Cancer Treatment Options: A Time to Treat a Time to Let Go (Part 3)

By on September 11, 2015

Cancer treatment options should include switching to comfort care. The National Comprehensive Cancer Network has developed guidelines of when an oncologist should switch to comfort care. These guidelines have been developed according to type of cancer and options of available treatments.  These guidelines are initiated when a person has already been through several courses of chemotherapy and how well a patient’s  function in daily life.

The guidelines are encouraged to be initiated when a person becomes confined to a bed or chair for more than half a day. If you are receiving palliative cancer treatment and your oncologist has not had an extensive discussion about your goals and the risks and benefits of palliative chemotherapy, you or a family member, should initiate that conversation early in the treatment cycle.

I think it is important to get your treatment plan in writing, addressing things such as:

  • the goals of quantity versus quality of life
  •  what to expect with treatment
  • what to expect without treatment
  • at what stage you would consider moving to palliative treatment to comfort care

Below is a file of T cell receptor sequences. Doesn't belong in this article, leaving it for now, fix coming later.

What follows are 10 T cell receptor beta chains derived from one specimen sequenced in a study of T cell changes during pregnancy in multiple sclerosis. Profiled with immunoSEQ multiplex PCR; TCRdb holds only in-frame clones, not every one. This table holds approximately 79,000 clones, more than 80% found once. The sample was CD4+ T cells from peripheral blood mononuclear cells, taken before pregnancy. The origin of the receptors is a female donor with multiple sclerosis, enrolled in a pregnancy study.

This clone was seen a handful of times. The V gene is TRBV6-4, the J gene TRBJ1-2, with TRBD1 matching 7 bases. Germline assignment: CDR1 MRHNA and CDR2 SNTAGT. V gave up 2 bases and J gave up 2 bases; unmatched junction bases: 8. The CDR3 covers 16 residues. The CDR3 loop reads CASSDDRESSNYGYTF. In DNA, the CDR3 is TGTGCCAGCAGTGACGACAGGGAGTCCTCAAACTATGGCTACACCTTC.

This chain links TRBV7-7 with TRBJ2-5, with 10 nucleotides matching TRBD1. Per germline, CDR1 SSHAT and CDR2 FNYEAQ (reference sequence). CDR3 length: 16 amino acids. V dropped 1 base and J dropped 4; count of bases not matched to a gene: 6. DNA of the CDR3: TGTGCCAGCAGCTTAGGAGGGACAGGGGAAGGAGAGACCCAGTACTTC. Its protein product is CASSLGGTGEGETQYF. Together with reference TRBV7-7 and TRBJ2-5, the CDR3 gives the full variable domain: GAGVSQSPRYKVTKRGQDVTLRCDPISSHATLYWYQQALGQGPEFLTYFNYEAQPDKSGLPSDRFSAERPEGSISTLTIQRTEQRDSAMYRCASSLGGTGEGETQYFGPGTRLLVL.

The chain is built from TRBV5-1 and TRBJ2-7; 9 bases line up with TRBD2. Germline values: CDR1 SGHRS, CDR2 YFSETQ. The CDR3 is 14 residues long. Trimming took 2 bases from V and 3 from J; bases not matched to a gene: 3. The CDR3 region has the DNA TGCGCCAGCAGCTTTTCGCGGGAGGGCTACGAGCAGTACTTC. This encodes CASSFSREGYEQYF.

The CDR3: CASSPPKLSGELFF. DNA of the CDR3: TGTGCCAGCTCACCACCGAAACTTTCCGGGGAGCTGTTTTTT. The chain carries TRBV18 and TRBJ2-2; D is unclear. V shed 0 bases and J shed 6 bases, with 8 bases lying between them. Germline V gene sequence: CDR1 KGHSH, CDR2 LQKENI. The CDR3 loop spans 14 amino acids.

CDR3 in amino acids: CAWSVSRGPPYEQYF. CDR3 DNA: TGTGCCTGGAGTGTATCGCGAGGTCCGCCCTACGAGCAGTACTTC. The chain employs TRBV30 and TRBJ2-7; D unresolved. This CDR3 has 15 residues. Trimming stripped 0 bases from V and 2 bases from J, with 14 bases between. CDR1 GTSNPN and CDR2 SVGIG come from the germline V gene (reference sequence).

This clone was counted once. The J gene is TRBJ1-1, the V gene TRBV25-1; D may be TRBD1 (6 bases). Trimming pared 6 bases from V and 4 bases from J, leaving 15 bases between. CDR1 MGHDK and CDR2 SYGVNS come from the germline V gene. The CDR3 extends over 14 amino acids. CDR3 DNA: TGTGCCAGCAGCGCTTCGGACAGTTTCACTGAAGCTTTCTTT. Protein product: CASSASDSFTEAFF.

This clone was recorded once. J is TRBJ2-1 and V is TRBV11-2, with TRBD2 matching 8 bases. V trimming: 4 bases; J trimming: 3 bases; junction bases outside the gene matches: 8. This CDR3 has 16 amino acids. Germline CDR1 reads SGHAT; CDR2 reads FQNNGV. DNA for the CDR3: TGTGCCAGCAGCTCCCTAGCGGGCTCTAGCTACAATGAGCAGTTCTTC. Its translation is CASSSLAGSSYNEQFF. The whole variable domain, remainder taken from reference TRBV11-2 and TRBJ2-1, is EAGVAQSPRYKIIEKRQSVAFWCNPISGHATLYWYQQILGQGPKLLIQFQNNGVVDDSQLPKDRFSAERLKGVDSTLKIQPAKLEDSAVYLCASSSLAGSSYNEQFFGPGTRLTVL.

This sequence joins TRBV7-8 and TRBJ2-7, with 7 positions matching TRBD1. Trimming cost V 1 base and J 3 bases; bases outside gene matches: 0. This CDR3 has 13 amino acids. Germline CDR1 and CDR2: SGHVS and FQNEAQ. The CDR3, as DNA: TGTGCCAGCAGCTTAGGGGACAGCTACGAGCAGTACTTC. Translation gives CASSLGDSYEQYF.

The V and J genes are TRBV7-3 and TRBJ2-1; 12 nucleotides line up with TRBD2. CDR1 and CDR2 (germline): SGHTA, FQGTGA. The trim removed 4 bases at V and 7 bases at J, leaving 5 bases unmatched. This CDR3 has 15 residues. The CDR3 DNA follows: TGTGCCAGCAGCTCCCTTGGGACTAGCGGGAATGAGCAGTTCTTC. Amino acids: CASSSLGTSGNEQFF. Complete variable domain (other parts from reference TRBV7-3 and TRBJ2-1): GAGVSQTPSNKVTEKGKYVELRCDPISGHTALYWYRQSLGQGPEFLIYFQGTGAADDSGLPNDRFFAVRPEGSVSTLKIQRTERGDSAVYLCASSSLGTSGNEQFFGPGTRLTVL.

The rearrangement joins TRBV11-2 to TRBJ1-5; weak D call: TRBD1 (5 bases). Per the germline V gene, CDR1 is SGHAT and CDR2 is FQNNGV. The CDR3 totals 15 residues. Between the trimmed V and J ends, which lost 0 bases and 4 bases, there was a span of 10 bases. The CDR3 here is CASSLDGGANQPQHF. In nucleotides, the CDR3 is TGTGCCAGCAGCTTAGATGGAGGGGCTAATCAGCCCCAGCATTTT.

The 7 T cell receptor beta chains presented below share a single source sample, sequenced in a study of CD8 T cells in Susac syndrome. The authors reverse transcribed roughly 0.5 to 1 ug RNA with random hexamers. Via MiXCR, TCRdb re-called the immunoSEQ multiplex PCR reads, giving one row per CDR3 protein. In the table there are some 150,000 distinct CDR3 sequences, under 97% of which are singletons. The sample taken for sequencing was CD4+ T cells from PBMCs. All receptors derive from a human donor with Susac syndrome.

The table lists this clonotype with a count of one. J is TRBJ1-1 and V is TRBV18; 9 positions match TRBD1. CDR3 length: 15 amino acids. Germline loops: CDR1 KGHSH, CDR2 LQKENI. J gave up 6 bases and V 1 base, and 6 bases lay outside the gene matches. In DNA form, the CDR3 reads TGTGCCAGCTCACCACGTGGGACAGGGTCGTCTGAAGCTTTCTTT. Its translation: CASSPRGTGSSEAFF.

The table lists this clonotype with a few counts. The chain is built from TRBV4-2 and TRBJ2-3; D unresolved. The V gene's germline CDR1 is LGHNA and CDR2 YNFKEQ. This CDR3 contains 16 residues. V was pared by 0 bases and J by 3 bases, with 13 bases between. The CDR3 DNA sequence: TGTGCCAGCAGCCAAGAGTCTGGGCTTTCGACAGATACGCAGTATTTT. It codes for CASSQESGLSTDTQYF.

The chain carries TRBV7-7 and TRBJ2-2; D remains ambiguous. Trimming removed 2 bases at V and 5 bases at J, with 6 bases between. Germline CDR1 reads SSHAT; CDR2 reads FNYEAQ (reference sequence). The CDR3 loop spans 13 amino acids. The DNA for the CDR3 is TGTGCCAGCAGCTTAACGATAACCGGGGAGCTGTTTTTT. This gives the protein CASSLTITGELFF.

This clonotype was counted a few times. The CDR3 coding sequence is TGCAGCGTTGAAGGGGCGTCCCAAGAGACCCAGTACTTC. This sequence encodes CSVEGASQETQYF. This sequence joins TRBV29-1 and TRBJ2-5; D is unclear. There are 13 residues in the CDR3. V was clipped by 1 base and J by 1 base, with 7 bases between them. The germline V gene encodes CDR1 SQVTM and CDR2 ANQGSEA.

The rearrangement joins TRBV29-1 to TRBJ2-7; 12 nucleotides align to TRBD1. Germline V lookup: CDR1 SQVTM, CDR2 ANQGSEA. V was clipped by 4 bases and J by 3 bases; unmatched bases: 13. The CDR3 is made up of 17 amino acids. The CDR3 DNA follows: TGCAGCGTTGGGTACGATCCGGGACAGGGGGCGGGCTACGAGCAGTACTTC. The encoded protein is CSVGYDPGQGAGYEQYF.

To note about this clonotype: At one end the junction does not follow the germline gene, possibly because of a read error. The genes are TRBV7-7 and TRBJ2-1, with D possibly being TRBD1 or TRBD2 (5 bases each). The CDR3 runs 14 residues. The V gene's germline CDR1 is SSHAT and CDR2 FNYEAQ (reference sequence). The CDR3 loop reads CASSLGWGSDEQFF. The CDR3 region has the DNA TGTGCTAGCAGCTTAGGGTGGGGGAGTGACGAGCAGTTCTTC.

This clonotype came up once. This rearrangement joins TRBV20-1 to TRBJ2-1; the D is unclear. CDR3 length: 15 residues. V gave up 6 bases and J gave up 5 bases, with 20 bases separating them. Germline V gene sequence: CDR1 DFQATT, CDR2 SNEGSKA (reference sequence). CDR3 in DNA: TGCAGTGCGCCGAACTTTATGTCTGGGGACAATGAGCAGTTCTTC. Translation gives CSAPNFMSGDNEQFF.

stress-cd1This is to make sure that everyone is on the same page and have an understanding that you have a choice how to spend your remaining time.  Addressing these issues eliminate the risk of a patient or family member remaining in denial about the situation.

Some patients want to do any thing to live a few moments longer, enduring frequent hospitalizations, blood transfusions, artificial ventilation and tube feedings. These are the patients that die in the institutional hospital setting, receiving CPR and IV’s to prolong life.

The studies show that there comes a time when palliative chemotherapy becomes unlikely to help and more likely to harm.

What would you like to do with your remaining time? For most people, their time would be best spent putting their paper work in order, making funeral arrangements, reaching out to those that are important to you, leaving a lasting legacy, and saying good-bye.

Our next article will address the Questions patients Should Ask.

Part One in our series In Cancer Therapy, There is a Time to Treat and a Time to Let Go part 1

Receiving Cancer Treatement- A Time To Treat and a Time to Let Go Part 2 

Facing Our Own Mortality: When LIfe is Not As Long As We Want It To Be

Please Feel Free To Share Your Thoughts on This Subject

Do You Have a Family Member That Received Chemotherapy at the End of Thier Life? 

Have a Story About Your Family Member on Hospice? 

Sharing Your Thoughts May Help Others

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